Officials said they would return to the freezing, murky river Thursday.
"I just want my baby to come back home," Venetta Benjamin, Zara's mother, said at the apartment house where the alleged abduction took place. "She's a very bubbly baby. . . . She's an angel."
Abdur-Raheem has been charged with kidnapping and attempted murder, among other offenses, and will be arraigned in Essex County Superior Court on Thursday.
Benjamin, 23, who has custody of the child, was in the same Newark court filing a restraining order against Abdur-Raheem at the time of the alleged abduction, acting Attorney General Paula Dow said today.
"There had been bad blood between the couple," she said.
"It was an up-and-down relationship," Abdur-Raheem's father, Muhsin Raheem, 57, said at his home yesterday, a framed photo of Zara on the table next to him.
Benjamin and Abdur-Raheem, who both attended Richard Stockton College, dated for three years, Raheem said.
They lived together until recently, when Benjamin moved in with her mother, he said.
There had been a baby shower, said the suspect's father, who called Zara's birth "a joyous occasion" for the family. But the parents had been arguing over how often Abdur-Raheem could see the child, he said.
"I believe he wanted to get married, and she didn't," Raheem said.
Officials said that the abduction began about 4 p.m. Tuesday, when Abdur-Raheem barged into the apartment of Leno Benjamin, striking and choking the 60-year-old woman before leaving with Zara, who was dressed in a pink-and-gray onesie.
Building-rental agent Tawana Malloy, 39, said she saw Abdur-Raheem run with the baby tucked under his arm and get into the passenger seat of a red Dodge Caravan.
She said police were reviewing video from the building's security system.
Barefoot and wearing a torn T-shirt, the grandmother tried to stop the van, but it struck her and sped away, police said.
"He took the baby, he took the baby," Malloy recalled the grandmother crying.
Leno Benjamin told the building manager, Chris Bailey, that someone else was driving the vehicle. Authorities would not confirm if there were additional suspects.
East Orange Police Chief Ron Borgo said a bulletin about the missing child was issued to state police about 4:30 p.m.
Abdur-Raheem is a criminal-justice major at Stockton, and was to graduate in May. He wanted to become a lawyer, his father said.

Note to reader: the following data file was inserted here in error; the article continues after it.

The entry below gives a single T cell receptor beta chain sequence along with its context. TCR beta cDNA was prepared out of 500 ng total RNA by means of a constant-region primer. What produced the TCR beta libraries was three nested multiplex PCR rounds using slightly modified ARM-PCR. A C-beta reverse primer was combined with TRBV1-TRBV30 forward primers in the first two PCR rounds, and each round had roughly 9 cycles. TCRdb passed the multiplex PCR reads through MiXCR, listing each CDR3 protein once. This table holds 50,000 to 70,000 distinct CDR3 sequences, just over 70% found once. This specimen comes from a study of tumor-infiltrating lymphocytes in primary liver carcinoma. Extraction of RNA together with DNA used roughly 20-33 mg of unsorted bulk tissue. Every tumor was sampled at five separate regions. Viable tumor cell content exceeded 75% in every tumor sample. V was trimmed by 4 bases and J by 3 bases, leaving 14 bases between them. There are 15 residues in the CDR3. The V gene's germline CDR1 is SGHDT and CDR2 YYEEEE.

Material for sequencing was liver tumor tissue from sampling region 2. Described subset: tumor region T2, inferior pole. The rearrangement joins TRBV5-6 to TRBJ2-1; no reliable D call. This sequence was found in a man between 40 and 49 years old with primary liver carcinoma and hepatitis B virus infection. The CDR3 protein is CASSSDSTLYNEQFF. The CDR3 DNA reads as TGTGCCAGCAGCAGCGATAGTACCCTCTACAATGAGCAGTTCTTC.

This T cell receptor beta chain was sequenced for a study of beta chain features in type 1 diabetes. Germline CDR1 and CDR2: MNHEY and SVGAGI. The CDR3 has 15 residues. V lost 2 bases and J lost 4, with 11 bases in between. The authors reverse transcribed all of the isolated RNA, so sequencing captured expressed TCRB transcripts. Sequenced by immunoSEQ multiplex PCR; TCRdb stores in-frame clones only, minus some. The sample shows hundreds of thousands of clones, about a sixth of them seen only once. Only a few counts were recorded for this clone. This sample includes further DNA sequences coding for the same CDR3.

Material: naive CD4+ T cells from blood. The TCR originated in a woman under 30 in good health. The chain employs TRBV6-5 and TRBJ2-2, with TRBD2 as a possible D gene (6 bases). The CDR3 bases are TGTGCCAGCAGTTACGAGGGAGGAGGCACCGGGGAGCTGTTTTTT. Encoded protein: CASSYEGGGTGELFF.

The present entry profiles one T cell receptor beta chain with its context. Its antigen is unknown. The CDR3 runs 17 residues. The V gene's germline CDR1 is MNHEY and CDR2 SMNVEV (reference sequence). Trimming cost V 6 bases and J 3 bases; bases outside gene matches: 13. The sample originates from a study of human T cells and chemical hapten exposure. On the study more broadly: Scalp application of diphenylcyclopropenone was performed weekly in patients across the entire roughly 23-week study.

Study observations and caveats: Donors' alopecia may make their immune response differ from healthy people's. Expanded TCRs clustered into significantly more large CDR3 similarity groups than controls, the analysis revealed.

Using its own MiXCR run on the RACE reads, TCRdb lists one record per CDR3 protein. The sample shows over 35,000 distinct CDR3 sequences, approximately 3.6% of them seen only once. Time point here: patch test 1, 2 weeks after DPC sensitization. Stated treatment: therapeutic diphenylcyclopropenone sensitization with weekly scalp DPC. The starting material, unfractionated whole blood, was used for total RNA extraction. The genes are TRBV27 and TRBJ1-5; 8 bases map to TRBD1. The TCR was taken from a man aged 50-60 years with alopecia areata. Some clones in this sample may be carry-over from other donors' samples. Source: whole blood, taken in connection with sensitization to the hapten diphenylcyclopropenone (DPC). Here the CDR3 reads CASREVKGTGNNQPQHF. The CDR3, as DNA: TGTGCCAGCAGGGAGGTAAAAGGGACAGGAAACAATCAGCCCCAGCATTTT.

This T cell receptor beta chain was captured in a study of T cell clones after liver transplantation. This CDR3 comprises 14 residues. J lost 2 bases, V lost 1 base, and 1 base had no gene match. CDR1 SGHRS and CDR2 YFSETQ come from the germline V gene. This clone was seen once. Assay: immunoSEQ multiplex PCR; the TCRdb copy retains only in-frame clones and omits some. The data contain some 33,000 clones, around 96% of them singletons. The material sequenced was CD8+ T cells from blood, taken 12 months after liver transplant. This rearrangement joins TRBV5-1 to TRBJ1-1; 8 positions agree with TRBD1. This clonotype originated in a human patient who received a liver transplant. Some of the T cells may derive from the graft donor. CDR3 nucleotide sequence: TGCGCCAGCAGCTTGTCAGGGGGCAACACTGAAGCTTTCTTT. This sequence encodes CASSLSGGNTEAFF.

He is an observant Muslim, Raheem said, and a well-mannered son who took his sister to her prom.
Last spring, he participated in an internship in Washington in the juvenile section of the U.S. Attorney General's Office, according to a college directory.
"He might get into your face over something that he believed strongly about, but then, he would have a way of calming down and smiling," said Abdul Cooper, a former Stockton roommate.
Abdur-Raheem had a juvenile record for dealing drugs, his father said, but had "turned himself around" and earned good grades. He graduated from Atlantic City High School in 2006. His parents moved to Camden County about a year ago.
Benjamin graduated from Stockton last year with a degree in economics and was a member of Alpha Kappa Alpha, a sorority that promotes service to the community.
She had worked as an office assistant at the school and as a casino cashier at Harrah's Atlantic City to earn money to pay for her education, said Tulicia Moore, a college classmate.
Benjamin had recently been employed as a bank teller, according to an online resumé site.
"I can't believe something horrible like this has happened to her," Moore said.
Raheem said that his son sought the counsel of the imam at Masjid Muhammad, his Atlantic City mosque, immediately after the abduction.
The imam brought Abdur-Raheem to his parents' house in Winslow. After talking with his son, Raheem called township police about 8 p.m., officials said.
Authorities began their search for Zara immediately after receiving information about the alleged crime.
Raheem would not talk about what his son told him - "I don't want to incriminate him any more than he incriminated himself," he said - but described him as "very remorseful."
"We're all distraught about this," Raheem said in his living room, decorated with religious photos and objects. "We're faithful people. We don't condone any kind of violence."
His son did not discuss his problems with his family, he said.
"That was his big mistake," Raheem said. "He needed to talk to someone. He thought he could deal with stuff on his own."
The father wiped his face and breathed a heavy sigh when asked if he thought the baby might still be alive.
"I hope it's a miracle," he said.
Contact staff writer Mike Newall at 856-779-3237 or email@example.com.
Contributing to this article were Inquirer staff writers Jacqueline L. Urgo, Barbara Boyer, and Peter Mucha.